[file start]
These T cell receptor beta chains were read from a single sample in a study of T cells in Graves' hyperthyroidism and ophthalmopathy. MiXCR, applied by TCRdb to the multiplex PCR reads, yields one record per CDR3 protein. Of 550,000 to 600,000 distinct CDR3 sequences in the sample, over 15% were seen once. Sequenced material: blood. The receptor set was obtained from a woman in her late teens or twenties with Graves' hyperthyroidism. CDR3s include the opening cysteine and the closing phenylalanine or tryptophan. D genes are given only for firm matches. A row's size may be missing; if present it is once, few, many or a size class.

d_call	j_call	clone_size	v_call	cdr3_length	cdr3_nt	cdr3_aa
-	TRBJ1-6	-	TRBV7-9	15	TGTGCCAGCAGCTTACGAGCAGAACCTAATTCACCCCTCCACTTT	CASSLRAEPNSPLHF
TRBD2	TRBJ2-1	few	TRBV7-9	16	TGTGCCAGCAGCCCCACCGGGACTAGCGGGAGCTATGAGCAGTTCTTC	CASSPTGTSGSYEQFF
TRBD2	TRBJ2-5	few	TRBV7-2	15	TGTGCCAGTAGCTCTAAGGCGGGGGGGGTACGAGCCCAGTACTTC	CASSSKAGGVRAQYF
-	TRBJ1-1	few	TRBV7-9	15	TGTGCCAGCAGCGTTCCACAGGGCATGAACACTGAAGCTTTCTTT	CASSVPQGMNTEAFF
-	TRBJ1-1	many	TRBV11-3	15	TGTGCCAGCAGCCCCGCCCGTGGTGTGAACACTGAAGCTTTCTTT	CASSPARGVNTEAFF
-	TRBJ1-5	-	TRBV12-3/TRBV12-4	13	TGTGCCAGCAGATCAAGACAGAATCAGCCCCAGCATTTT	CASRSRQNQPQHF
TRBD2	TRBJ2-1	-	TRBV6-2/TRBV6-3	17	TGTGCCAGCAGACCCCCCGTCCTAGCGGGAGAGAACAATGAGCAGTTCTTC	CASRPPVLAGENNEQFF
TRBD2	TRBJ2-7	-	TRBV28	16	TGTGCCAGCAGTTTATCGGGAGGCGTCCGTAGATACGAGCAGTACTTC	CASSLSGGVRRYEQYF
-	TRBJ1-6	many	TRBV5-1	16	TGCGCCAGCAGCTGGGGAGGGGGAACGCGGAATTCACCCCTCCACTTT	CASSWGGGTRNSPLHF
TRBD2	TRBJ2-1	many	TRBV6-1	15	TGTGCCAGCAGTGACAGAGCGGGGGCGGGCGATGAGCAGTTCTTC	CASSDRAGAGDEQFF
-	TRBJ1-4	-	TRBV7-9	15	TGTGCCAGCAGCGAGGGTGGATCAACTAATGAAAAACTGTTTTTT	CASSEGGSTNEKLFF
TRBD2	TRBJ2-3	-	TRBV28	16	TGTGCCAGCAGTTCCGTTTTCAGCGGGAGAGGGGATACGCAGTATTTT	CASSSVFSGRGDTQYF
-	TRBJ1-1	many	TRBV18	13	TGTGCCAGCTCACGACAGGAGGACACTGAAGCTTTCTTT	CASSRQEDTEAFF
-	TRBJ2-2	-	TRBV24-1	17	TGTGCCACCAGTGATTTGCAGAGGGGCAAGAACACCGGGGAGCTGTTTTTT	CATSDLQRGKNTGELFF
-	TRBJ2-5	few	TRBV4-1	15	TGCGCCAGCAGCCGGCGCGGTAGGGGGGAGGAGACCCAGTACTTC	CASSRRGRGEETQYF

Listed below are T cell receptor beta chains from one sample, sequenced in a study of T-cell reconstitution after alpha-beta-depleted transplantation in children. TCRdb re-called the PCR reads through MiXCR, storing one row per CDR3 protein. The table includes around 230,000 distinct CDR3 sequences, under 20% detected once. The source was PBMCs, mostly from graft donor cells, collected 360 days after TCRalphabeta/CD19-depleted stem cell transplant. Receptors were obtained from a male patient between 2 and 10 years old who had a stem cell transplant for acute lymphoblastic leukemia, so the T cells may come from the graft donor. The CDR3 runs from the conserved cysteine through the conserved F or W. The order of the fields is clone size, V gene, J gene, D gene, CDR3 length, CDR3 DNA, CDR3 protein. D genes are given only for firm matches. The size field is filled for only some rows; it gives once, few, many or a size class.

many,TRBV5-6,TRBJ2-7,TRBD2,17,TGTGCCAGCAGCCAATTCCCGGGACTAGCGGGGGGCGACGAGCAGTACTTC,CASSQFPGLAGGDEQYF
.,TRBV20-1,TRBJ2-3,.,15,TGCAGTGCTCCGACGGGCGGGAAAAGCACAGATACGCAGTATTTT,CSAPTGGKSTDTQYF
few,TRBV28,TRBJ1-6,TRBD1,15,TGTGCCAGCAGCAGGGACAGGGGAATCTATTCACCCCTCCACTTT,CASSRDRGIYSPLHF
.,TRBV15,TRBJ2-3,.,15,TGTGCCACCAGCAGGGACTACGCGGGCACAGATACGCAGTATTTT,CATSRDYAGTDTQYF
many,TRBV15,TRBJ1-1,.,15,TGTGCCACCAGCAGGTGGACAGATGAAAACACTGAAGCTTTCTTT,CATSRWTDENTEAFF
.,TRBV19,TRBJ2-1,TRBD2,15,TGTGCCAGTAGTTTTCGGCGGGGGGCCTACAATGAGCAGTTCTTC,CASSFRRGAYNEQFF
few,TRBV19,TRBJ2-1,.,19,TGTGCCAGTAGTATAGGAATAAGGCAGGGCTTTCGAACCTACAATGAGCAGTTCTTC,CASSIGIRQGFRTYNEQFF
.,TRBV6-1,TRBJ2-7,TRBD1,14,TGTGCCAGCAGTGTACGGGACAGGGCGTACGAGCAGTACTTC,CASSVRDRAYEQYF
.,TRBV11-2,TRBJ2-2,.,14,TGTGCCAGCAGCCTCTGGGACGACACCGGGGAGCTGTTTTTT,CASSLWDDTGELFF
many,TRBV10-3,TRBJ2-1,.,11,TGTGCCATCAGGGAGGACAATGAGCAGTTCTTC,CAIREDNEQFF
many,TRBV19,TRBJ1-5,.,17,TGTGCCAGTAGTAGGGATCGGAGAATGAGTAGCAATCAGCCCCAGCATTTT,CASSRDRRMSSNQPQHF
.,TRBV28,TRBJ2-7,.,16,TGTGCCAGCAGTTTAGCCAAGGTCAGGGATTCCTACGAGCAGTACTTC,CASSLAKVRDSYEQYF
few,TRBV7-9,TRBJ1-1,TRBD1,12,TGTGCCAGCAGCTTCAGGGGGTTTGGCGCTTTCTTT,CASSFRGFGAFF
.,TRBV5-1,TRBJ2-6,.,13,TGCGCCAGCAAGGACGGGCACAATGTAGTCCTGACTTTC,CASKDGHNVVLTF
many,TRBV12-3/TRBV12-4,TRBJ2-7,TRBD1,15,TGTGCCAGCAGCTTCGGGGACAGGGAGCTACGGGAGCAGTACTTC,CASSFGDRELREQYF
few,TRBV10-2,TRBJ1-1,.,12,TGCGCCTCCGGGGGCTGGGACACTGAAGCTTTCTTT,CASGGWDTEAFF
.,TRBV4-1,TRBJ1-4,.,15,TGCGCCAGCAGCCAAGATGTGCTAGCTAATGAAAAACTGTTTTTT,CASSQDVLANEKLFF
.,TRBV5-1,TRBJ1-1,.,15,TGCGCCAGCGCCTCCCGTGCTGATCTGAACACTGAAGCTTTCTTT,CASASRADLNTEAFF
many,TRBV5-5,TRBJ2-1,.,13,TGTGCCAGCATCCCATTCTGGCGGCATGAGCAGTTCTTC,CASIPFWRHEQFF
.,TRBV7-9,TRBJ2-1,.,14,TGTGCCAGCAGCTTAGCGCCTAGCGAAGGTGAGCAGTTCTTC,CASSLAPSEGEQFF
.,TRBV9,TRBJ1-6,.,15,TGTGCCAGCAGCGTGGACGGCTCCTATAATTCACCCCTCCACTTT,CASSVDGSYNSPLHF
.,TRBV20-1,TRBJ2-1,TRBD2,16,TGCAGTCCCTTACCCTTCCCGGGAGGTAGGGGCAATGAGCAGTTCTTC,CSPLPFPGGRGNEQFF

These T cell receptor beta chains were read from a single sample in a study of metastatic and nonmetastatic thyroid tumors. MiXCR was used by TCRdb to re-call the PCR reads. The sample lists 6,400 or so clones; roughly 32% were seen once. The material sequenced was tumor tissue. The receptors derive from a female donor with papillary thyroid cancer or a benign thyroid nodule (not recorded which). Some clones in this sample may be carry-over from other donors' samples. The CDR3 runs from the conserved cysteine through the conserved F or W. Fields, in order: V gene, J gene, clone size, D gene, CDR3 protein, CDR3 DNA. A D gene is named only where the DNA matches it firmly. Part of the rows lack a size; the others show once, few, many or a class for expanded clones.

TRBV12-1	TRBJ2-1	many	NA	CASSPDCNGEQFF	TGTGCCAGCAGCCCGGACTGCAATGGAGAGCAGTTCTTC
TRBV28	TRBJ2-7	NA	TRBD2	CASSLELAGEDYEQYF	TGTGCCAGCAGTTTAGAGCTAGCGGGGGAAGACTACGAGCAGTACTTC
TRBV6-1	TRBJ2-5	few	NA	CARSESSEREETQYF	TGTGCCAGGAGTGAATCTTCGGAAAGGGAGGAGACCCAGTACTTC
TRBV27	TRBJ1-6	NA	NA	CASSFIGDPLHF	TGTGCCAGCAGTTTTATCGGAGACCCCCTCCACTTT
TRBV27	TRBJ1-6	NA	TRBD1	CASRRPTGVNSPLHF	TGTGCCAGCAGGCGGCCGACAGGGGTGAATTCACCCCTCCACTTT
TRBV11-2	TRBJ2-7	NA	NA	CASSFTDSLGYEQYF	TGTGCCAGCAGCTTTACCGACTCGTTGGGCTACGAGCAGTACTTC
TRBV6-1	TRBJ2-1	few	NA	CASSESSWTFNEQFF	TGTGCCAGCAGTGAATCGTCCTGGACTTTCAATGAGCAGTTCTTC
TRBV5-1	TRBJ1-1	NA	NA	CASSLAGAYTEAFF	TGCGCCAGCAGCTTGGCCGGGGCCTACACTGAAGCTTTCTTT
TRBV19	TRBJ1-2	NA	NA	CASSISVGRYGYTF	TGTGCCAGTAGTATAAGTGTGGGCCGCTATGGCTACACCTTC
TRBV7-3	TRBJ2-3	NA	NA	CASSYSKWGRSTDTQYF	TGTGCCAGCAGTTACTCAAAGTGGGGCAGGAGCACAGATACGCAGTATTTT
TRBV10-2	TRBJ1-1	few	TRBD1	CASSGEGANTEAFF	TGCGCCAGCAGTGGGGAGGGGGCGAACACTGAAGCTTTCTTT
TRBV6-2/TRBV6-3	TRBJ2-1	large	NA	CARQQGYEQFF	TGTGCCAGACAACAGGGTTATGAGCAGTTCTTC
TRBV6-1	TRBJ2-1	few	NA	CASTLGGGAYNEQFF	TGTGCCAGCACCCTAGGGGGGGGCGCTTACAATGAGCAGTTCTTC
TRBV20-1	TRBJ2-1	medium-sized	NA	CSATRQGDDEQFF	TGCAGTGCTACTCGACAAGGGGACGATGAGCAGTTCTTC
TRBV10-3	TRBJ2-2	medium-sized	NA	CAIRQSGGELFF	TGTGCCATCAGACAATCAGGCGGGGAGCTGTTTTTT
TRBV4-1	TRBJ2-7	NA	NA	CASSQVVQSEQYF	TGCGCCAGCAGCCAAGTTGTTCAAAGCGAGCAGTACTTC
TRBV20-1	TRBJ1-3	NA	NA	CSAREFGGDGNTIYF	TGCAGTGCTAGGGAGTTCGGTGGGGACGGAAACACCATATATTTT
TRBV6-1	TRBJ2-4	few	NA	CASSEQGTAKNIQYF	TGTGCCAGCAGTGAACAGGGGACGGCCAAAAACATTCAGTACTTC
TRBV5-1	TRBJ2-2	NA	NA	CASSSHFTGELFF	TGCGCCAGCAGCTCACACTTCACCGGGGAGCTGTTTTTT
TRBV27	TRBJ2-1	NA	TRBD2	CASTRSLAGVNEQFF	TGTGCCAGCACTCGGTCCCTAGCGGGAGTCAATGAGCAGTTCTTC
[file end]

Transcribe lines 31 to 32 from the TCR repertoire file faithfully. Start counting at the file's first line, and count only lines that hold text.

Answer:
few,TRBV7-9,TRBJ1-1,TRBD1,12,TGTGCCAGCAGCTTCAGGGGGTTTGGCGCTTTCTTT,CASSFRGFGAFF
.,TRBV5-1,TRBJ2-6,.,13,TGCGCCAGCAAGGACGGGCACAATGTAGTCCTGACTTTC,CASKDGHNVVLTF